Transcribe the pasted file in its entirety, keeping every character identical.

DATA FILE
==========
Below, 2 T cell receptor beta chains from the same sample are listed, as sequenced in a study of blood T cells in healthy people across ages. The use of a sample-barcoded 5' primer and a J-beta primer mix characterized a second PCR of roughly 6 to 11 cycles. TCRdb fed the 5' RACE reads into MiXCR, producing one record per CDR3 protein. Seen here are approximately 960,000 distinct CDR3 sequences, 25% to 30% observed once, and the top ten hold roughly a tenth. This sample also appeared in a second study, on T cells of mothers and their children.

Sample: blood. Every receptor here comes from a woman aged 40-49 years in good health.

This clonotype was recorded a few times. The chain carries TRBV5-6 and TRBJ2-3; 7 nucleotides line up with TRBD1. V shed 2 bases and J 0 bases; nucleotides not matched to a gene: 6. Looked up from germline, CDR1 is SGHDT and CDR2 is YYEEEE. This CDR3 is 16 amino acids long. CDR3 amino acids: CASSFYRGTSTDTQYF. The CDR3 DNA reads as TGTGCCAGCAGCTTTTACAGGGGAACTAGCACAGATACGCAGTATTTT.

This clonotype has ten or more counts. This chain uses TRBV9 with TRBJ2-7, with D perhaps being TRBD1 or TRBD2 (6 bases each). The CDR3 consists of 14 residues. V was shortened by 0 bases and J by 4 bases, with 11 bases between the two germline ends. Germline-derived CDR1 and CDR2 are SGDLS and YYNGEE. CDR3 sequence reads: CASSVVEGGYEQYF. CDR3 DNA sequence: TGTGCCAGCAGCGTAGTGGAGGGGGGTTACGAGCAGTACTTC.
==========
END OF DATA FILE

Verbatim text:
Below, 2 T cell receptor beta chains from the same sample are listed, as sequenced in a study of blood T cells in healthy people across ages. The use of a sample-barcoded 5' primer and a J-beta primer mix characterized a second PCR of roughly 6 to 11 cycles. TCRdb fed the 5' RACE reads into MiXCR, producing one record per CDR3 protein. Seen here are approximately 960,000 distinct CDR3 sequences, 25% to 30% observed once, and the top ten hold roughly a tenth. This sample also appeared in a second study, on T cells of mothers and their children.

Sample: blood. Every receptor here comes from a woman aged 40-49 years in good health.

This clonotype was recorded a few times. The chain carries TRBV5-6 and TRBJ2-3; 7 nucleotides line up with TRBD1. V shed 2 bases and J 0 bases; nucleotides not matched to a gene: 6. Looked up from germline, CDR1 is SGHDT and CDR2 is YYEEEE. This CDR3 is 16 amino acids long. CDR3 amino acids: CASSFYRGTSTDTQYF. The CDR3 DNA reads as TGTGCCAGCAGCTTTTACAGGGGAACTAGCACAGATACGCAGTATTTT.

This clonotype has ten or more counts. This chain uses TRBV9 with TRBJ2-7, with D perhaps being TRBD1 or TRBD2 (6 bases each). The CDR3 consists of 14 residues. V was shortened by 0 bases and J by 4 bases, with 11 bases between the two germline ends. Germline-derived CDR1 and CDR2 are SGDLS and YYNGEE. CDR3 sequence reads: CASSVVEGGYEQYF. CDR3 DNA sequence: TGTGCCAGCAGCGTAGTGGAGGGGGGTTACGAGCAGTACTTC.